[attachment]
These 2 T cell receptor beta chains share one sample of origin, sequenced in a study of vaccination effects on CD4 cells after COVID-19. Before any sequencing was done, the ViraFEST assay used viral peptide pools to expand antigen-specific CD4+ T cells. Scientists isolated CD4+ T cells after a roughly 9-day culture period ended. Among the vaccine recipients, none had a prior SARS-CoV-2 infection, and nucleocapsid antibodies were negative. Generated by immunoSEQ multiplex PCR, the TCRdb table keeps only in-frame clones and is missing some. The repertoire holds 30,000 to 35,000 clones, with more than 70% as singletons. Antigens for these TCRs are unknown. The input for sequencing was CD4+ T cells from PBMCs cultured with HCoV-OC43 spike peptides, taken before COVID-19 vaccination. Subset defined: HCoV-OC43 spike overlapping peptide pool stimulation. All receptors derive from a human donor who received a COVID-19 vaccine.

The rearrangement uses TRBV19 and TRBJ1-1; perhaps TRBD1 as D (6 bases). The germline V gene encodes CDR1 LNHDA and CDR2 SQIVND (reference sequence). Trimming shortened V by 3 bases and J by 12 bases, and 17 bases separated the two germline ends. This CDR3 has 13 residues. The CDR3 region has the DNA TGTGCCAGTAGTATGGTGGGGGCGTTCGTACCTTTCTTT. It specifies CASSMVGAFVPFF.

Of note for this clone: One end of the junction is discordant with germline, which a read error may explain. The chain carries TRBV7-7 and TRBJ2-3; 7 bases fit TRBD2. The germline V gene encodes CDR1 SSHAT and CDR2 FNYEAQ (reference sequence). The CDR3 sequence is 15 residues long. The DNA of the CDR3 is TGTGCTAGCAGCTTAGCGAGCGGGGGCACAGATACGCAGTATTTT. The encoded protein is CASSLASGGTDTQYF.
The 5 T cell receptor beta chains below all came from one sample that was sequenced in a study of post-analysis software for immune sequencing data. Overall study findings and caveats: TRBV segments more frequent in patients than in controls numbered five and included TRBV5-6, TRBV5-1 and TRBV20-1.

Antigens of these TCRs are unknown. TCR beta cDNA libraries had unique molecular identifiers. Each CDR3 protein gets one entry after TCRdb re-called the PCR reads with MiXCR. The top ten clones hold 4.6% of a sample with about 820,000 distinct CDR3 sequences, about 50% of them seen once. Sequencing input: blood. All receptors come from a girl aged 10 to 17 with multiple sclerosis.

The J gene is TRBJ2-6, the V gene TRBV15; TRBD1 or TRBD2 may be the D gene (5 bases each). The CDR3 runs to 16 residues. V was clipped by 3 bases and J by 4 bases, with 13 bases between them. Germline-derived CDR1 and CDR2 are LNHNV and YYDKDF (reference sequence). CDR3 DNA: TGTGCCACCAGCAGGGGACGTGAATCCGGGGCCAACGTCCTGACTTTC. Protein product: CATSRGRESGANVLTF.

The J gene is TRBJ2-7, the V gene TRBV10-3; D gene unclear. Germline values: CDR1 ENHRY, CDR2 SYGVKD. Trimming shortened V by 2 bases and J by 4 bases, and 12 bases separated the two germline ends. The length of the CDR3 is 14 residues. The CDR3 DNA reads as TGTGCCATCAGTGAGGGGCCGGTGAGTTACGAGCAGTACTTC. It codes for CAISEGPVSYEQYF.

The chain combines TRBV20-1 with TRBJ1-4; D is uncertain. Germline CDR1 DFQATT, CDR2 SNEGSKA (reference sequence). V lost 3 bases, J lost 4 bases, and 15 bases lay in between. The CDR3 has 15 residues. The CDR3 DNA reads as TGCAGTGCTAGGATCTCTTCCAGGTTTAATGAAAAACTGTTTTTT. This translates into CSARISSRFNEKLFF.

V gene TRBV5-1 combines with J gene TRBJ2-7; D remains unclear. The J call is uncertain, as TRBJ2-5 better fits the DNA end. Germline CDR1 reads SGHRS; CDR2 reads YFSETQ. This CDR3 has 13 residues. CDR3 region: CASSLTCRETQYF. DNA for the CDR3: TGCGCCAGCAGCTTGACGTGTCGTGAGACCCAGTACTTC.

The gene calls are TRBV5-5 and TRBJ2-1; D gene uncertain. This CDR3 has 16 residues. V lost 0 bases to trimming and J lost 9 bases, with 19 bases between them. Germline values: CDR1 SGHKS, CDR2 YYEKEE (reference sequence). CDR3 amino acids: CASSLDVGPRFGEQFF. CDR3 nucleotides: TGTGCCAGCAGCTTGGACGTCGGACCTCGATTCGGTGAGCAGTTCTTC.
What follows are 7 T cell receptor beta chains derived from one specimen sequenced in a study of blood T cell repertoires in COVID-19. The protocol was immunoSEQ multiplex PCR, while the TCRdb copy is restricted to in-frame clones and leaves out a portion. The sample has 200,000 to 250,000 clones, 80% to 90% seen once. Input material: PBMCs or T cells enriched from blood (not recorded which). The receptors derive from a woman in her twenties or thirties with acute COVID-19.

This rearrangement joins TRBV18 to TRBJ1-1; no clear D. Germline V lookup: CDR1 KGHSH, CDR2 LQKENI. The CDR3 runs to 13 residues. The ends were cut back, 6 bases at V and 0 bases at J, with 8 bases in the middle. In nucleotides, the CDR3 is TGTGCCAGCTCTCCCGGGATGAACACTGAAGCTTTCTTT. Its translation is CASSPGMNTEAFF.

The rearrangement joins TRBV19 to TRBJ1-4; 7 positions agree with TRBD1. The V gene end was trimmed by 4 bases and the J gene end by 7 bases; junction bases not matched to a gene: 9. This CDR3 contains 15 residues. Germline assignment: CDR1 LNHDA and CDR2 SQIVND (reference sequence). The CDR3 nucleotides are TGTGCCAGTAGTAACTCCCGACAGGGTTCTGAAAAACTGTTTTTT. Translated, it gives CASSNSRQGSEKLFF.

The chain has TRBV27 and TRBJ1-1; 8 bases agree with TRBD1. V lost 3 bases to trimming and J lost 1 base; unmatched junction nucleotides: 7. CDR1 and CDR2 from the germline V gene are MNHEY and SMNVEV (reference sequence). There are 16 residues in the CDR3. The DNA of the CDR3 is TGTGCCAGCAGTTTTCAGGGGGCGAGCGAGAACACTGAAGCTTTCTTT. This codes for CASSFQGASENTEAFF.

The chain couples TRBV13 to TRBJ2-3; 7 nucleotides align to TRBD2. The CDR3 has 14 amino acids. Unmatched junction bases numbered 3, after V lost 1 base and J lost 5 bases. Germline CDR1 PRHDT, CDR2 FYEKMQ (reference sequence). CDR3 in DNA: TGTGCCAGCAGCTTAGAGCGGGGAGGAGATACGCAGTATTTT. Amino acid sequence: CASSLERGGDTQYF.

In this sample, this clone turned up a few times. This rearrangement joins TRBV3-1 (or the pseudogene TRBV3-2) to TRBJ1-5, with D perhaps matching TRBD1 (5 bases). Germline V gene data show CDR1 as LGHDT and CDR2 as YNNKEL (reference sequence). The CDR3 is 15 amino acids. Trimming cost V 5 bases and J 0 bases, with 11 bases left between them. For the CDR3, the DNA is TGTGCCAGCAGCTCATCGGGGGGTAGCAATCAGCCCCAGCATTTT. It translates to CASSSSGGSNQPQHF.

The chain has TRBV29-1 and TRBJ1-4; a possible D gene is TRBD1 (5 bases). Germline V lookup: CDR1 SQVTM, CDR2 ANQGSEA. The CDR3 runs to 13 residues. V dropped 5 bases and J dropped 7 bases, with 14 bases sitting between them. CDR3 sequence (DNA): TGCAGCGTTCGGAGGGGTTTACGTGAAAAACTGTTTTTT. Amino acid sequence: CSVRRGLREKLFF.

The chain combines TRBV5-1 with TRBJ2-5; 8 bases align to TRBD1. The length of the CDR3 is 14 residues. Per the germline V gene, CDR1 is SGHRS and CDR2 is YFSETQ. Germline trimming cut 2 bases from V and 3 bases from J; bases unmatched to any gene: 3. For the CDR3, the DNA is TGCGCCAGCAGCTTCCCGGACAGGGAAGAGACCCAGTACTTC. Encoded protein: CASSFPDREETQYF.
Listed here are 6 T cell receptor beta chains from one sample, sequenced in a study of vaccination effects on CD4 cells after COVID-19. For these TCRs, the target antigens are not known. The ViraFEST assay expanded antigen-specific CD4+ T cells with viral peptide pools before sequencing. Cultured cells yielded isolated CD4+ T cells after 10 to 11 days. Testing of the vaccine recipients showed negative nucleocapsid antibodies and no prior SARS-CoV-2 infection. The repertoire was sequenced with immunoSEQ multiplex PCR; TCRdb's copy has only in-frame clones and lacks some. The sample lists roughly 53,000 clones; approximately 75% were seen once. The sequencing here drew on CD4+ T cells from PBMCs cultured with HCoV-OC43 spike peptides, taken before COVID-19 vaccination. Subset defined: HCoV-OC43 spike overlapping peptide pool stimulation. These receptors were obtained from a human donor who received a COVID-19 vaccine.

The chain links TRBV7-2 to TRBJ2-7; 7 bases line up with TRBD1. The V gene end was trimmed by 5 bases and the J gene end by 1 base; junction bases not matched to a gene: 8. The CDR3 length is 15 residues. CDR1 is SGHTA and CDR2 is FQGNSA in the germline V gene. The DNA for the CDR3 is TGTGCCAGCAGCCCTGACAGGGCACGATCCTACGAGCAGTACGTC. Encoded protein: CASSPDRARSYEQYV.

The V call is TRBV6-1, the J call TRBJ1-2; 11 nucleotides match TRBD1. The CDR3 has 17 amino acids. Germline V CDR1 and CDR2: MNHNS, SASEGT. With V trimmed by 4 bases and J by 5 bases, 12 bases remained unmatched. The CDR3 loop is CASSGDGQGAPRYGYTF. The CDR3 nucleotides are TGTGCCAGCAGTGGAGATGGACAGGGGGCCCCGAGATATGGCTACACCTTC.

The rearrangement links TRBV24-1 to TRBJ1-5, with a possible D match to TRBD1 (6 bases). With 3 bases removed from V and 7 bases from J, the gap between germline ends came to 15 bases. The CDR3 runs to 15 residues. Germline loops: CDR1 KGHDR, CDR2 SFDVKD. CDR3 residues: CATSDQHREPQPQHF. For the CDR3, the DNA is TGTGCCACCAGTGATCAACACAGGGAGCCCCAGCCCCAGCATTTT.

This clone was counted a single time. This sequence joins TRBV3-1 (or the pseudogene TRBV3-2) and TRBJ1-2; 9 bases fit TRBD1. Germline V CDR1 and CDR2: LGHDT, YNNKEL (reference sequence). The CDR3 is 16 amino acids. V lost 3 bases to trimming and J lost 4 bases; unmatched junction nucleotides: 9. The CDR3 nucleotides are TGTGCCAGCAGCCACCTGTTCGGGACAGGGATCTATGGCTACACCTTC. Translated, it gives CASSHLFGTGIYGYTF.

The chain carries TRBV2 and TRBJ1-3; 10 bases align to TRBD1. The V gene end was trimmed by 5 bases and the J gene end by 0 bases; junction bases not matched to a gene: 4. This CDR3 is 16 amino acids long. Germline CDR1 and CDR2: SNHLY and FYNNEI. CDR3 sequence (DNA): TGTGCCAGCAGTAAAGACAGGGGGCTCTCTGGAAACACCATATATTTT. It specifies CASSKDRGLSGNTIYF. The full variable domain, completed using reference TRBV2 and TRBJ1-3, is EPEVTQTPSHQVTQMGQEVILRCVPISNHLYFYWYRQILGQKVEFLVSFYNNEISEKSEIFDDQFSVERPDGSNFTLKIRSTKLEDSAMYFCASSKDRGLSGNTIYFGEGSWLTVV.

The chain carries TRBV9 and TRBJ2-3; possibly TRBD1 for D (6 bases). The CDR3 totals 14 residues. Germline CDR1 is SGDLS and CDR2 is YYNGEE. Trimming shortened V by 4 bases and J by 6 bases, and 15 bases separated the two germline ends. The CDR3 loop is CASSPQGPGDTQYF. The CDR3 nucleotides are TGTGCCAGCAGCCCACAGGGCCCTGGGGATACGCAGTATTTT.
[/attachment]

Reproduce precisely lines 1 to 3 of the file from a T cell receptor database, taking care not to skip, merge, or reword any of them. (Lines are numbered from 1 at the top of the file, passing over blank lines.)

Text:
These 2 T cell receptor beta chains share one sample of origin, sequenced in a study of vaccination effects on CD4 cells after COVID-19. Before any sequencing was done, the ViraFEST assay used viral peptide pools to expand antigen-specific CD4+ T cells. Scientists isolated CD4+ T cells after a roughly 9-day culture period ended. Among the vaccine recipients, none had a prior SARS-CoV-2 infection, and nucleocapsid antibodies were negative. Generated by immunoSEQ multiplex PCR, the TCRdb table keeps only in-frame clones and is missing some. The repertoire holds 30,000 to 35,000 clones, with more than 70% as singletons. Antigens for these TCRs are unknown. The input for sequencing was CD4+ T cells from PBMCs cultured with HCoV-OC43 spike peptides, taken before COVID-19 vaccination. Subset defined: HCoV-OC43 spike overlapping peptide pool stimulation. All receptors derive from a human donor who received a COVID-19 vaccine.

The rearrangement uses TRBV19 and TRBJ1-1; perhaps TRBD1 as D (6 bases). The germline V gene encodes CDR1 LNHDA and CDR2 SQIVND (reference sequence). Trimming shortened V by 3 bases and J by 12 bases, and 17 bases separated the two germline ends. This CDR3 has 13 residues. The CDR3 region has the DNA TGTGCCAGTAGTATGGTGGGGGCGTTCGTACCTTTCTTT. It specifies CASSMVGAFVPFF.

Of note for this clone: One end of the junction is discordant with germline, which a read error may explain. The chain carries TRBV7-7 and TRBJ2-3; 7 bases fit TRBD2. The germline V gene encodes CDR1 SSHAT and CDR2 FNYEAQ (reference sequence). The CDR3 sequence is 15 residues long. The DNA of the CDR3 is TGTGCTAGCAGCTTAGCGAGCGGGGGCACAGATACGCAGTATTTT. The encoded protein is CASSLASGGTDTQYF.